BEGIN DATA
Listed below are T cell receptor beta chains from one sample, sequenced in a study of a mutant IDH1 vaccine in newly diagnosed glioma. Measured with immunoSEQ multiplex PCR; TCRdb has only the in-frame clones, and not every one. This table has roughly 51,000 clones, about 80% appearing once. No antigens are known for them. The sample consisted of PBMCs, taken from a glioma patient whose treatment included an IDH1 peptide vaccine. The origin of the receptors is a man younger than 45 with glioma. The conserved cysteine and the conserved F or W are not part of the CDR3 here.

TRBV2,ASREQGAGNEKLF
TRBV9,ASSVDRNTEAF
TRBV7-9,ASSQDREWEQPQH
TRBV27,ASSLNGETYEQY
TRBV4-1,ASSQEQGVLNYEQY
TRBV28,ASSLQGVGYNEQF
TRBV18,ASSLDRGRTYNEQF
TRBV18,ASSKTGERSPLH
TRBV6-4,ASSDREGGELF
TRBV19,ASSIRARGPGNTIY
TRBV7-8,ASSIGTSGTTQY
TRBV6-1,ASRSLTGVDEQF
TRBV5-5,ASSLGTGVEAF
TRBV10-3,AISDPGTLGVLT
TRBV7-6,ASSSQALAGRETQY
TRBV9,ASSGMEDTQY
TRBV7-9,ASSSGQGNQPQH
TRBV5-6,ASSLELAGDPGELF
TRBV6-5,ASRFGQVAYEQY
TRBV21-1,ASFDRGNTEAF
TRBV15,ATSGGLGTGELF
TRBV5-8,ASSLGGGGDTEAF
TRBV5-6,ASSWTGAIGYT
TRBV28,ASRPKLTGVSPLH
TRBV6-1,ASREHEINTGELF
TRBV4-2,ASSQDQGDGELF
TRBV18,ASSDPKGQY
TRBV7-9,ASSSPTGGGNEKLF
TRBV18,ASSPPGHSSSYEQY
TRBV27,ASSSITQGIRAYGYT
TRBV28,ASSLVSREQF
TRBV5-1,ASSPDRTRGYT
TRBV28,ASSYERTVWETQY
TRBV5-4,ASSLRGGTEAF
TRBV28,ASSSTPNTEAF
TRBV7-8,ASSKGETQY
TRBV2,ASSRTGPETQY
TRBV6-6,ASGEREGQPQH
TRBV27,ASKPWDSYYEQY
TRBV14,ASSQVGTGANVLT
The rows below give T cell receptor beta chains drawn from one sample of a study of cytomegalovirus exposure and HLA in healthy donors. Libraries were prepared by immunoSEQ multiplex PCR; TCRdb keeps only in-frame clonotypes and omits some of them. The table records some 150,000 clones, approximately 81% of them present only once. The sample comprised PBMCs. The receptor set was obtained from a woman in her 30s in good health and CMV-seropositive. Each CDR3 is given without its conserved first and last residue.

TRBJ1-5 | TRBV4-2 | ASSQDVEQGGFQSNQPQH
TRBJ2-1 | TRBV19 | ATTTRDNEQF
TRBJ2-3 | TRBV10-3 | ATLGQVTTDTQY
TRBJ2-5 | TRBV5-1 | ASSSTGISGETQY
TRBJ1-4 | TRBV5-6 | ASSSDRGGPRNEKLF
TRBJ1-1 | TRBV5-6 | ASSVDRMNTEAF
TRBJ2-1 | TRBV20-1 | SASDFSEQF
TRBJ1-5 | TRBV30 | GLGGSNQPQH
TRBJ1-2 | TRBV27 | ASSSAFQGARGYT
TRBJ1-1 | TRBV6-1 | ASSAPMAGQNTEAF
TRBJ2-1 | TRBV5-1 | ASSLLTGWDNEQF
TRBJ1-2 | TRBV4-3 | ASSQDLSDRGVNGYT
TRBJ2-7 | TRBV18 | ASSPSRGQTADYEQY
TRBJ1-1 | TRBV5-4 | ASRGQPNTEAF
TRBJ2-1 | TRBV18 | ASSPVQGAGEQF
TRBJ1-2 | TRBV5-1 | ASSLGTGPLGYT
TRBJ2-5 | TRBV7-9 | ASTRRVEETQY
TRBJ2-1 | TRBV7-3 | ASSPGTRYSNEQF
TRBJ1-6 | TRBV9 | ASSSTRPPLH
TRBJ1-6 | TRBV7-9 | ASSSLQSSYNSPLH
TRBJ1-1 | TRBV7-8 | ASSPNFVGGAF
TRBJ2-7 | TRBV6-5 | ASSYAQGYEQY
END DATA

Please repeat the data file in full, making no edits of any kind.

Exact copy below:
Listed below are T cell receptor beta chains from one sample, sequenced in a study of a mutant IDH1 vaccine in newly diagnosed glioma. Measured with immunoSEQ multiplex PCR; TCRdb has only the in-frame clones, and not every one. This table has roughly 51,000 clones, about 80% appearing once. No antigens are known for them. The sample consisted of PBMCs, taken from a glioma patient whose treatment included an IDH1 peptide vaccine. The origin of the receptors is a man younger than 45 with glioma. The conserved cysteine and the conserved F or W are not part of the CDR3 here.

TRBV2,ASREQGAGNEKLF
TRBV9,ASSVDRNTEAF
TRBV7-9,ASSQDREWEQPQH
TRBV27,ASSLNGETYEQY
TRBV4-1,ASSQEQGVLNYEQY
TRBV28,ASSLQGVGYNEQF
TRBV18,ASSLDRGRTYNEQF
TRBV18,ASSKTGERSPLH
TRBV6-4,ASSDREGGELF
TRBV19,ASSIRARGPGNTIY
TRBV7-8,ASSIGTSGTTQY
TRBV6-1,ASRSLTGVDEQF
TRBV5-5,ASSLGTGVEAF
TRBV10-3,AISDPGTLGVLT
TRBV7-6,ASSSQALAGRETQY
TRBV9,ASSGMEDTQY
TRBV7-9,ASSSGQGNQPQH
TRBV5-6,ASSLELAGDPGELF
TRBV6-5,ASRFGQVAYEQY
TRBV21-1,ASFDRGNTEAF
TRBV15,ATSGGLGTGELF
TRBV5-8,ASSLGGGGDTEAF
TRBV5-6,ASSWTGAIGYT
TRBV28,ASRPKLTGVSPLH
TRBV6-1,ASREHEINTGELF
TRBV4-2,ASSQDQGDGELF
TRBV18,ASSDPKGQY
TRBV7-9,ASSSPTGGGNEKLF
TRBV18,ASSPPGHSSSYEQY
TRBV27,ASSSITQGIRAYGYT
TRBV28,ASSLVSREQF
TRBV5-1,ASSPDRTRGYT
TRBV28,ASSYERTVWETQY
TRBV5-4,ASSLRGGTEAF
TRBV28,ASSSTPNTEAF
TRBV7-8,ASSKGETQY
TRBV2,ASSRTGPETQY
TRBV6-6,ASGEREGQPQH
TRBV27,ASKPWDSYYEQY
TRBV14,ASSQVGTGANVLT
The rows below give T cell receptor beta chains drawn from one sample of a study of cytomegalovirus exposure and HLA in healthy donors. Libraries were prepared by immunoSEQ multiplex PCR; TCRdb keeps only in-frame clonotypes and omits some of them. The table records some 150,000 clones, approximately 81% of them present only once. The sample comprised PBMCs. The receptor set was obtained from a woman in her 30s in good health and CMV-seropositive. Each CDR3 is given without its conserved first and last residue.

TRBJ1-5 | TRBV4-2 | ASSQDVEQGGFQSNQPQH
TRBJ2-1 | TRBV19 | ATTTRDNEQF
TRBJ2-3 | TRBV10-3 | ATLGQVTTDTQY
TRBJ2-5 | TRBV5-1 | ASSSTGISGETQY
TRBJ1-4 | TRBV5-6 | ASSSDRGGPRNEKLF
TRBJ1-1 | TRBV5-6 | ASSVDRMNTEAF
TRBJ2-1 | TRBV20-1 | SASDFSEQF
TRBJ1-5 | TRBV30 | GLGGSNQPQH
TRBJ1-2 | TRBV27 | ASSSAFQGARGYT
TRBJ1-1 | TRBV6-1 | ASSAPMAGQNTEAF
TRBJ2-1 | TRBV5-1 | ASSLLTGWDNEQF
TRBJ1-2 | TRBV4-3 | ASSQDLSDRGVNGYT
TRBJ2-7 | TRBV18 | ASSPSRGQTADYEQY
TRBJ1-1 | TRBV5-4 | ASRGQPNTEAF
TRBJ2-1 | TRBV18 | ASSPVQGAGEQF
TRBJ1-2 | TRBV5-1 | ASSLGTGPLGYT
TRBJ2-5 | TRBV7-9 | ASTRRVEETQY
TRBJ2-1 | TRBV7-3 | ASSPGTRYSNEQF
TRBJ1-6 | TRBV9 | ASSSTRPPLH
TRBJ1-6 | TRBV7-9 | ASSSLQSSYNSPLH
TRBJ1-1 | TRBV7-8 | ASSPNFVGGAF
TRBJ2-7 | TRBV6-5 | ASSYAQGYEQY